More about food

After my trip to Cameroon I had to go to the UK for a week, for a conference. We were in the south coast town of Hythe, where I had never been before – a pretty little place with a historic canal (known as the Royal Military Canal, built at the start of the nineteenth century as a defence against Napoleon) and a very windy seafront. We had blue skies and sunshine for the whole week, and I thought it must have given a very good impression of England to my international colleagues.

Not that any of them said anything. Perhaps I am too polite – or just too cowardly – but I never really criticise the countries I am visiting to my hosts, in fact I usually go out of my way to find something good to say. For example I can’t honestly say that I really like the food much in West Africa. Some of it is nice, but overall the impression is of endless meals of rice served with gristly bits of meat and bone, with any flavour obliterated by too much chilli, pepper or salt. But I would never say that if asked. I might go as far as to admit that they don’t eat enough vegetables for my liking – but I would either find some aspect I like or I would be non-committal rather than criticising it.

However observing my African colleagues in the hotel dining room, and at a very nice fish restaurant, there was no such restraint. They turned their noses up, they laughed in disbelief that we could eat ‘such stuff’, they smothered everything with salt, or they just left it uneaten and asked if there was any way they could have some chips, or some ice cream. “You mean the Queen of England eats this?” one of them asked me, about a very nice salmon fishcake.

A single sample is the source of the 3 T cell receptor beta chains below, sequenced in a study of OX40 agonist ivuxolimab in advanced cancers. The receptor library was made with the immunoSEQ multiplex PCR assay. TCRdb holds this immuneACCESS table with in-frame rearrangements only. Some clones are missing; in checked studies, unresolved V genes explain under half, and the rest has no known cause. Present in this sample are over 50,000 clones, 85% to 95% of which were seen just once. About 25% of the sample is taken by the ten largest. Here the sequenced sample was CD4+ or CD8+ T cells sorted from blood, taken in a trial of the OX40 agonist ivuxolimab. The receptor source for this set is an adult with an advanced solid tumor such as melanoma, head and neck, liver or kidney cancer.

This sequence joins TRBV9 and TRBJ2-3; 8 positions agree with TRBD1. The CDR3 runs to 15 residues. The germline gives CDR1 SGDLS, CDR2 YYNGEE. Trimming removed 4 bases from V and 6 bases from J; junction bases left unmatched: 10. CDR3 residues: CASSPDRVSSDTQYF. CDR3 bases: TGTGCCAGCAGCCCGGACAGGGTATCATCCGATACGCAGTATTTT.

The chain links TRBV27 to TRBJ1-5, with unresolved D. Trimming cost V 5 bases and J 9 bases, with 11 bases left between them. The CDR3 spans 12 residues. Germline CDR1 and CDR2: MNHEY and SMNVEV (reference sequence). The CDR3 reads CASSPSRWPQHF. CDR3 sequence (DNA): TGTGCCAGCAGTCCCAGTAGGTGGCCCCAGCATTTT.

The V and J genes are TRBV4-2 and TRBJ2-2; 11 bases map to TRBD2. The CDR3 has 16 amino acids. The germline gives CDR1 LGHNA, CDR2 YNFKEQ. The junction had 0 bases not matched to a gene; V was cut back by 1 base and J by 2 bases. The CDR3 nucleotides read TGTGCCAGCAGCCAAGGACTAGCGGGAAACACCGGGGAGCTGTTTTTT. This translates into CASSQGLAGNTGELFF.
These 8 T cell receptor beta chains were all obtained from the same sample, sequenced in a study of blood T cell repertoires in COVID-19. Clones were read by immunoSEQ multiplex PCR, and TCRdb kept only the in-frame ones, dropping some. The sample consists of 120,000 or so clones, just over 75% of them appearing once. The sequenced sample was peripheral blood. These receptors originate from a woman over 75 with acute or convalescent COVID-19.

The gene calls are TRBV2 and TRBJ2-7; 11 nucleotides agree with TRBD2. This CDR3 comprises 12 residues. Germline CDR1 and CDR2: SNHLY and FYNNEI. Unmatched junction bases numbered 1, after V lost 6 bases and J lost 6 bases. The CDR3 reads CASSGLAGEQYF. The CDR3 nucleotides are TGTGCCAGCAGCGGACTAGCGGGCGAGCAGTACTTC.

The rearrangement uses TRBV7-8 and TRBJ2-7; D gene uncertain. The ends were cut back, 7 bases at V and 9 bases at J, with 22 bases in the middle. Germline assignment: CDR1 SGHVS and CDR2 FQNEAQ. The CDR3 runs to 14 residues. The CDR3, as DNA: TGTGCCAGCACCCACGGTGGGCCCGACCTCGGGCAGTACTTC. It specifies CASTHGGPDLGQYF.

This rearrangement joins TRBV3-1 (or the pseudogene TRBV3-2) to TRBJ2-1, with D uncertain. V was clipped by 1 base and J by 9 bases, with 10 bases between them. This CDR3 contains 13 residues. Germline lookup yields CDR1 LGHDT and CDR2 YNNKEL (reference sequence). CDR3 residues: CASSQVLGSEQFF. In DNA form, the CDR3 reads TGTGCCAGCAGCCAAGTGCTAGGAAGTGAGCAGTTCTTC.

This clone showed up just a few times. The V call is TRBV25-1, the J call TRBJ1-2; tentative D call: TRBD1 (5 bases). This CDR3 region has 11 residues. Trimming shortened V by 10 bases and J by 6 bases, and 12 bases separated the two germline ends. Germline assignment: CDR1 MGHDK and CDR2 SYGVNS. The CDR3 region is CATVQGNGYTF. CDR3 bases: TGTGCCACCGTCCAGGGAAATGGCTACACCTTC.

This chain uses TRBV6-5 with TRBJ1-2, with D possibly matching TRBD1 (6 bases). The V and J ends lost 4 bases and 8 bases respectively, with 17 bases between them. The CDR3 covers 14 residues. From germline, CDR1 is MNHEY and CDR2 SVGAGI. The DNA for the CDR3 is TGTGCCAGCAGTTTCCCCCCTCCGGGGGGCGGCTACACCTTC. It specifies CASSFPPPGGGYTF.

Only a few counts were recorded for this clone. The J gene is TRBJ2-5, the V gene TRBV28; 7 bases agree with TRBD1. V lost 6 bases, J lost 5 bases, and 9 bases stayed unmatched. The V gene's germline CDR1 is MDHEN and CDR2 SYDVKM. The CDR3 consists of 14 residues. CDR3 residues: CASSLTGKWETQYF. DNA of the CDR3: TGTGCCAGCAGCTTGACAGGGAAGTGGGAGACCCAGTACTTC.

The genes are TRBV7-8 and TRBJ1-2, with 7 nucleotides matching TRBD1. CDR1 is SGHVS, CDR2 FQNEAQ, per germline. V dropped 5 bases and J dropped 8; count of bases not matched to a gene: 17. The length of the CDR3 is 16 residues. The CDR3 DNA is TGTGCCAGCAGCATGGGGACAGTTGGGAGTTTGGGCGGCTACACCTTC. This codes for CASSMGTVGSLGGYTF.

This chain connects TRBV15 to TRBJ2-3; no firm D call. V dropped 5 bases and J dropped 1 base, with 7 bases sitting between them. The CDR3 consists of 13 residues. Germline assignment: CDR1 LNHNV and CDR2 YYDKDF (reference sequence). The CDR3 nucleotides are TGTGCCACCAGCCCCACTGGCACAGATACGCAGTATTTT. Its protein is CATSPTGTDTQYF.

I was amused though also annoyed, and embarrassed for the poor restaurant staff. Then I wondered whether it is better to tell the truth as they do – perhaps I am just being patronising by always trying to avoid criticising anything from their culture?

Talking of food, I added on a day to the week there so as to have time for some shopping, and the most important part was the trip to Sainsburys. I had heard much about the terrible price rises so was curious to see whether they matched those here in Senegal. In fact I saw no evidence of them at all. Sainsburys Basics pasta was still 19p a packet, the same price as it was when I left the country 18 months ago, whilst here the same size packet has risen from 35p to nearly 90p during that period. I tried to avoid the dairy products as I knew I couldn’t transport them, which is too frustrating when the prices in Senegal are enough to make you cry. £1.78 for a litre of milk!

Still, I was able to fit a couple of packets of pasta in my case, and somehow I also successfully carried back a whole punnet of nectarines and another of wonderfully tasty organic cherry tomatoes. Needless to say, I didn’t share any of it with my African colleagues on my return!

1 comment:

Alison said...

I have to say I have not salivated over any of the local food you have talked about! But I do think it's funny how people are rude about 'your' food. It really surprises me how many people here in the USA will say things like "how do you eat English food - its terrible?" or "I did a coach tour of England and the food was awful". I tend to respond with something mild like "well you have to know where to eat" or "the food I cook is nice" but really if you came to the USA and ate only at Dennys you would probably say the same about American cooking.